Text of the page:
- Bob Harig, Senior Golf Writer
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BETHESDA, Md. -- He is 47 years old, 14 years removed from his one major championship victory, and he has missed the cut at the U.S. Open in two of his past four appearances. But Davis Love is not here just to take up a spot in the field. Why couldn't he win?
That certainly has to be the mindset of anyone playing in the 111th U.S. Open, which begins Thursday at Congressional Country Club. Major winners have come in all shapes and sizes of late, with age, experience and firepower being factors of less significance.
"Anyone can win," said Love, the 1997 PGA Championship winner who tied for sixth at Pebble Beach last year to earn a spot in his 22nd U.S. Open. "It's wide-open. Back when Greg Norman was the favorite, everybody looked to him. I don't know if you can pick a favorite for the U.S. Open now. You used to pick three or four guys."
But if this Open follows recent form, the champion who accepts the trophy on Sunday evening will be someone who has not won a major previously -- or at least not recently.
The major championships are now in a stretch that has seen 10 different winners dating to Padraig Harrington's PGA Championship victory at Oakland Hills in 2008.
Although Schwartzel is a fine player, few would have been able to pick him out of a lineup -- let alone all the players in contention on the back nine at Augusta National -- before he birdied the final four holes to win the Masters.
Of the past 10 winners, only Harrington, Cabrera and Mickelson had previously won a major.
"It's exciting, isn't it?" said Kaymer, who captured the PGA in a playoff in August over Bubba Watson and is the only player in that group of 10 to have gone to No. 1 in the world. "It's nice to have different champions. It's interesting for golf and the world. ... You can see the world rankings. It's changing every week; every month something is going on. So I find it very exciting."
Having Tiger Woods out of the mix is certainly one reason for the diversity of winners. In the 10 majors before Harrington's win at the PGA in '08, Woods had captured four of them, with Harrington two others and the remaining four going to Geoff Ogilvy, Zach Johnson, Cabrera and Trevor Immelman.
"Certainly you've got to look at Tiger not being as dominant," said McDowell, who last year became the first European golfer since Tony Jacklin in 1970 to win the U.S. Open. "There was a while there where he was popping up once, twice a season. It was getting pretty tough to win major championships when he was playing the way he was. He's been a major factor, of course."
Woods' absence from the scene makes for a more wide-open feel. Because he is missing the U.S. Open thanks to injury, he will go a 12th consecutive major without winning, dating to his 2008 U.S .Open triumph. This is the longest stretch of his career without winning a major, but it is also the third in the past 12 he has missed because of injury.
But other factors are important.
"Just guys stepping up and believing they can do it," McDowell said. "There's no doubt that Padraig has given European golfers a belief that we can win major championships. I think the 21st-century golfer is a lot more ready for the tour; the younger players are so much more ready for the tour when they come out. The standard is so much better across the board, and technology has maybe leveled the playing field a bit as well.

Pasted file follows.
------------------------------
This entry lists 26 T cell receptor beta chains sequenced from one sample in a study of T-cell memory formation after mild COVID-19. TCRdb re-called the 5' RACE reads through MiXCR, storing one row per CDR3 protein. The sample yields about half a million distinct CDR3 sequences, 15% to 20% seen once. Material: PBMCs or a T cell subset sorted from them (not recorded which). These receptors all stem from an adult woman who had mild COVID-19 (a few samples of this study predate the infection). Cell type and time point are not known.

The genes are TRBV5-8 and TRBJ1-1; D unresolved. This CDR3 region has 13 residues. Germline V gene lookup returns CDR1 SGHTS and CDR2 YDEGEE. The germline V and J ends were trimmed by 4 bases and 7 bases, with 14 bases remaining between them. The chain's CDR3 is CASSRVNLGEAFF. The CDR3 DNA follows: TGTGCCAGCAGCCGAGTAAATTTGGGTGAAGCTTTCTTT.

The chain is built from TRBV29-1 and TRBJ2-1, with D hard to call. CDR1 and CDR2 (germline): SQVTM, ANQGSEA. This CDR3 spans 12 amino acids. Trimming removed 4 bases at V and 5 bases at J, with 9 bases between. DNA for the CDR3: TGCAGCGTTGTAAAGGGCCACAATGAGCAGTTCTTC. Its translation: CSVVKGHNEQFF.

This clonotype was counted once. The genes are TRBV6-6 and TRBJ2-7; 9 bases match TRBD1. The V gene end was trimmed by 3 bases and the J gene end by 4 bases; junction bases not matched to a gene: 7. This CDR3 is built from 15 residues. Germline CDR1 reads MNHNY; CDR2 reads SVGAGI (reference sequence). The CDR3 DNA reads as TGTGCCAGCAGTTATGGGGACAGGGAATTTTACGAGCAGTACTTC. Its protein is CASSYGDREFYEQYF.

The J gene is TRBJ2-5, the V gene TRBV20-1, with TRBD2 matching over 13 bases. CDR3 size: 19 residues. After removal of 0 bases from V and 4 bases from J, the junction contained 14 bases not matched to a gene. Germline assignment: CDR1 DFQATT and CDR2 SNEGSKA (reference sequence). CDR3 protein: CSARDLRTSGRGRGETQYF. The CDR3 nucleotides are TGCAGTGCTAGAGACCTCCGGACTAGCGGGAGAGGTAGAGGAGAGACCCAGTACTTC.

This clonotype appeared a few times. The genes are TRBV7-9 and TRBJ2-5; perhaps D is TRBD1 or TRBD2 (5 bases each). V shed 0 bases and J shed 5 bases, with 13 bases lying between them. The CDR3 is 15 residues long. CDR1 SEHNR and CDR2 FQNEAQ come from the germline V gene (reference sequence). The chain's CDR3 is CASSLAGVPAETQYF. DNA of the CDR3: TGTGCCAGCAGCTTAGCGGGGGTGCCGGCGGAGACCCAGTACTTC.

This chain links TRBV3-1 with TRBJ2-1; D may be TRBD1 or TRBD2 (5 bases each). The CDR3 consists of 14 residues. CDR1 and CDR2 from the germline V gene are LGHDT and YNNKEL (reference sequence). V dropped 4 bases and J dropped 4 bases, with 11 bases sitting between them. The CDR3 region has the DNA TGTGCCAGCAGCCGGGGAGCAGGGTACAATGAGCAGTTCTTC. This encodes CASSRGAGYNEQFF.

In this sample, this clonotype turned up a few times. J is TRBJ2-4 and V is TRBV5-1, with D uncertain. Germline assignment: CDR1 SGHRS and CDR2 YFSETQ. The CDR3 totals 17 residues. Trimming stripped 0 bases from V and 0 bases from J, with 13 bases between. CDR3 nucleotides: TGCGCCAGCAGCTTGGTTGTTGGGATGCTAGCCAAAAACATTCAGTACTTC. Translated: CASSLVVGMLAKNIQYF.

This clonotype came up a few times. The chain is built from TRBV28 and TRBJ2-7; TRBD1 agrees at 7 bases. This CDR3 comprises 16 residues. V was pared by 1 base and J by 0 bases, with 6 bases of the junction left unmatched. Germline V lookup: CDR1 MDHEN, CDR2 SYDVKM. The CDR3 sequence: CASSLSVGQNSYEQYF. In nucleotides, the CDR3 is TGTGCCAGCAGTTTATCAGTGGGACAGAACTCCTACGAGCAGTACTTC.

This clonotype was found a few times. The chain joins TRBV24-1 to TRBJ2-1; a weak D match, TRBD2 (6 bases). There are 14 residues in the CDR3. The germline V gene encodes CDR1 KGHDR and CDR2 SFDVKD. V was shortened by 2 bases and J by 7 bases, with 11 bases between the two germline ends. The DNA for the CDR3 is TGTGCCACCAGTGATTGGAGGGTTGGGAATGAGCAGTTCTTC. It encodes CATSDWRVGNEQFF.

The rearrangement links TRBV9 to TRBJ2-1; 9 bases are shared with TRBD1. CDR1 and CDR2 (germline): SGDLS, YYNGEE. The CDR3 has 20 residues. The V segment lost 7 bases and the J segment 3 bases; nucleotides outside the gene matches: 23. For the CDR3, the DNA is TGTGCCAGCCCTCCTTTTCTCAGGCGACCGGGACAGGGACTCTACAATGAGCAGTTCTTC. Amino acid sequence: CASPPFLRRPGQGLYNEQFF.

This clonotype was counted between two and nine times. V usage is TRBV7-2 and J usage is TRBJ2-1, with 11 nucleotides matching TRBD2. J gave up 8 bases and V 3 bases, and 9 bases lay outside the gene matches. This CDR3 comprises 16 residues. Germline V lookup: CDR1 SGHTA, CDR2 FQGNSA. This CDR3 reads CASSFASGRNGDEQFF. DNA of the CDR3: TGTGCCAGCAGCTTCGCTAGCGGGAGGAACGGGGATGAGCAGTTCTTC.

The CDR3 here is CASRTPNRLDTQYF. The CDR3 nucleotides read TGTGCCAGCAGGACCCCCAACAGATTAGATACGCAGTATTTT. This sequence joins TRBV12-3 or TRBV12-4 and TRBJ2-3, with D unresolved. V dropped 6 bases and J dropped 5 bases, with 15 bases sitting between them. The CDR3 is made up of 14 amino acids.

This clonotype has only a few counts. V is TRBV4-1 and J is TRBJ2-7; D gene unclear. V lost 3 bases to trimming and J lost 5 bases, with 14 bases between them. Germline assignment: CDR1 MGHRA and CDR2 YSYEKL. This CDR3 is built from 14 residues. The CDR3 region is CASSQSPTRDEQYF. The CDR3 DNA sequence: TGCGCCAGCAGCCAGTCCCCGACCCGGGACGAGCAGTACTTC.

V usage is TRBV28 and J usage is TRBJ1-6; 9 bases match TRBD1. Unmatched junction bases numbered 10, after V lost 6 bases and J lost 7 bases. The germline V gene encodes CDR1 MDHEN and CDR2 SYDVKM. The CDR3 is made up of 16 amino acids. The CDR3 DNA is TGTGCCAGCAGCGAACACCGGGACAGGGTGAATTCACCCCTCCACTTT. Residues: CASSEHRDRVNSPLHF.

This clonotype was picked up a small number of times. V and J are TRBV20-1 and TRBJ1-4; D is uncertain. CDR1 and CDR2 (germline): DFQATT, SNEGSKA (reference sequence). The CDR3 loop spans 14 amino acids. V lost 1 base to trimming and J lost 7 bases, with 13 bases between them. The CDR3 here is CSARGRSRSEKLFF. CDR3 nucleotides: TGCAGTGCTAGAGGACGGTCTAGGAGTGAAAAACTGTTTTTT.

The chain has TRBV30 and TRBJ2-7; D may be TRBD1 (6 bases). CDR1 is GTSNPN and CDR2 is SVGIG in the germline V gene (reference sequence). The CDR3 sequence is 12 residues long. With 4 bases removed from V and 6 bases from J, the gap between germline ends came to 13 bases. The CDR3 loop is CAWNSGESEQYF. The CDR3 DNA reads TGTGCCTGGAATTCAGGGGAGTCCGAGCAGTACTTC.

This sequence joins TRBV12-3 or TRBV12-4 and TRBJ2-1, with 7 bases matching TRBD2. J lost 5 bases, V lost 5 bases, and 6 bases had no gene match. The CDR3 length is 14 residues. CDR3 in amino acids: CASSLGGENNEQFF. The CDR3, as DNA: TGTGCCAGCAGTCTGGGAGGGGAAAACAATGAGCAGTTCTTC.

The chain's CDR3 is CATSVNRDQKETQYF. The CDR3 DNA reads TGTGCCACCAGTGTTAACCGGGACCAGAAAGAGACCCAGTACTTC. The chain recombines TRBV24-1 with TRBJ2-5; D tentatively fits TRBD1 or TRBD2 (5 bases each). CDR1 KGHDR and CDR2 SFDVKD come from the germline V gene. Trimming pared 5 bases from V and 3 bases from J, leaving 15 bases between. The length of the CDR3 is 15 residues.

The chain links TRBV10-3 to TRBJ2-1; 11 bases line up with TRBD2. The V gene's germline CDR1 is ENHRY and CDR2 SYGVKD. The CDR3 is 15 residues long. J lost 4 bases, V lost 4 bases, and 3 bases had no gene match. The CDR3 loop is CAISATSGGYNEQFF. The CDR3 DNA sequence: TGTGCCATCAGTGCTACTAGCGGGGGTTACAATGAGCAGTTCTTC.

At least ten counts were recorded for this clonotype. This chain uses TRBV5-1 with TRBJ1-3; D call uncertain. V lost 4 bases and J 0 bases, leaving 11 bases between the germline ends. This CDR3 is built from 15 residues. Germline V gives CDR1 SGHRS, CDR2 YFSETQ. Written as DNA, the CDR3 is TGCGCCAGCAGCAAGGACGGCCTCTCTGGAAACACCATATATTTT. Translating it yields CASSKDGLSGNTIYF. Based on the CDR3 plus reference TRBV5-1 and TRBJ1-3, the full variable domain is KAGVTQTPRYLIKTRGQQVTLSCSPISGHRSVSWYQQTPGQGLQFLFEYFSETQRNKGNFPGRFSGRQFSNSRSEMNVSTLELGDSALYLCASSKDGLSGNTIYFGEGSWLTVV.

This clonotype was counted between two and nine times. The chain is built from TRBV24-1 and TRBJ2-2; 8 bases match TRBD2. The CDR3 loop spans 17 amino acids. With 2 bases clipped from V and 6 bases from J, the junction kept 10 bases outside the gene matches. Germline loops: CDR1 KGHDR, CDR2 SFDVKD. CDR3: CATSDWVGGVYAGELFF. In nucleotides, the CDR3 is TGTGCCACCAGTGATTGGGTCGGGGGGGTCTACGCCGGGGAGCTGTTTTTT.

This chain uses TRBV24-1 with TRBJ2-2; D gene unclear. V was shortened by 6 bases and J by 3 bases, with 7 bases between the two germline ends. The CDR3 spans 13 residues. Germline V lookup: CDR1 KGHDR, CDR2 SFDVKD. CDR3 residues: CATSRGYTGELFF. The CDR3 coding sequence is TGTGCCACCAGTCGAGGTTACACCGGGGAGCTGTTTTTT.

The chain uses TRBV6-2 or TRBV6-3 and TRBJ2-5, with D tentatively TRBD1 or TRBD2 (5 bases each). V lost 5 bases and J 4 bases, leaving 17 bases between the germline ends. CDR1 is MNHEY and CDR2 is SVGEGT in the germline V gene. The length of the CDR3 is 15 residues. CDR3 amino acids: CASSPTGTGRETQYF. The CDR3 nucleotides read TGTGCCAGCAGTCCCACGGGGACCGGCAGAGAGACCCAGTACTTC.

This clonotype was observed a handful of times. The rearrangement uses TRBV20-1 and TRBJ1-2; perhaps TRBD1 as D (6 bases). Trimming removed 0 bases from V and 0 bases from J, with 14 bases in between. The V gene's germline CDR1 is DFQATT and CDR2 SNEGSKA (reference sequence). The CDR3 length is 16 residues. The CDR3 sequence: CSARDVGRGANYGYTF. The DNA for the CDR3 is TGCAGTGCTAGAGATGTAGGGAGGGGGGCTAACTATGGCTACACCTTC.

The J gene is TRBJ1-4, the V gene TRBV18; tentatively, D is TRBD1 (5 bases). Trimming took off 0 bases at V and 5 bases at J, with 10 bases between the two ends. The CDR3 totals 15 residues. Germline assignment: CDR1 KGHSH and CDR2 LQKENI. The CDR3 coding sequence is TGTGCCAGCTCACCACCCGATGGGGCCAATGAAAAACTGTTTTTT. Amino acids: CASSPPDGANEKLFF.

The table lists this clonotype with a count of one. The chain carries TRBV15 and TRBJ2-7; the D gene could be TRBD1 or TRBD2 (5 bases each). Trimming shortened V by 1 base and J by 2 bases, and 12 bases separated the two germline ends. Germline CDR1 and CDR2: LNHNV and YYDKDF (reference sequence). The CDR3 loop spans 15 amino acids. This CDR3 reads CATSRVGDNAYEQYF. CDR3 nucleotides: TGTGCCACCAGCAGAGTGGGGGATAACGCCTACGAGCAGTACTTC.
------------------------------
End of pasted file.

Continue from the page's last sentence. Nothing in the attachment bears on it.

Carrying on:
"It's exciting that the fields are so wide-open these days. But the world rankings don't lie. The top players are the top players for a reason, because they do it on a regular basis."
Yet only three players in the top 10 -- Kaymer, Mickelson and McDowell -- have won major championships.
And for the first time since 1994, when Jose Maria Olazabal won the Masters, Ernie Els won the U.S. Open and Nick Price captured both the British Open and PGA, no American holds any of the four major championships.
If an international player wins this week, it would be the first time since the Masters began in 1934 that five majors were played without an American winner.
"That's one thing with tournaments of this stature, there's many, many good golfers," Schwartzel said. "Every single guy I suppose has a chance to win."
Schwartzel might not have had that same belief if his longtime friend Oosthuizen had not won last summer's British Open at St. Andrews. They have been competing against each other going back to a junior tournament in South Africa, when Schwartzel was 10 and Oosthuizen 12.
They often travel together and discuss how fortunate they are to be major champions.
"I think a lot of guys fall into the trap of thinking it's too important," Schwartzel said. "If you make something too important, you can't perform to your ability that you normally would. One of the things that Jack Nicklaus said to me was that he actually found major championships sometimes easier to win than normal events, and that stuck to me, because a lot of guys make it very important, and they get more nervous than they would and they don't play their normal game."
Along with McDowell, Oosthuizen and Kaymer, Schwartzel finds himself among a foursome of players who might not have been expected to win the most recent major championships.
That is what gives a veteran such as Love -- and likely many others -- hope.
"Look at the last four major winners," he said. "That gives everyone confidence. It's not a secret club that you can't get in."
Bob Harig covers golf for ESPN.com. He can be reached at BobHarig@gmail.com.
In the past 10 majors, there hasn't been a repeat winner. That fact gives hope to everyone this week at the U.S. Open, ESPN.com's Bob Harig writes.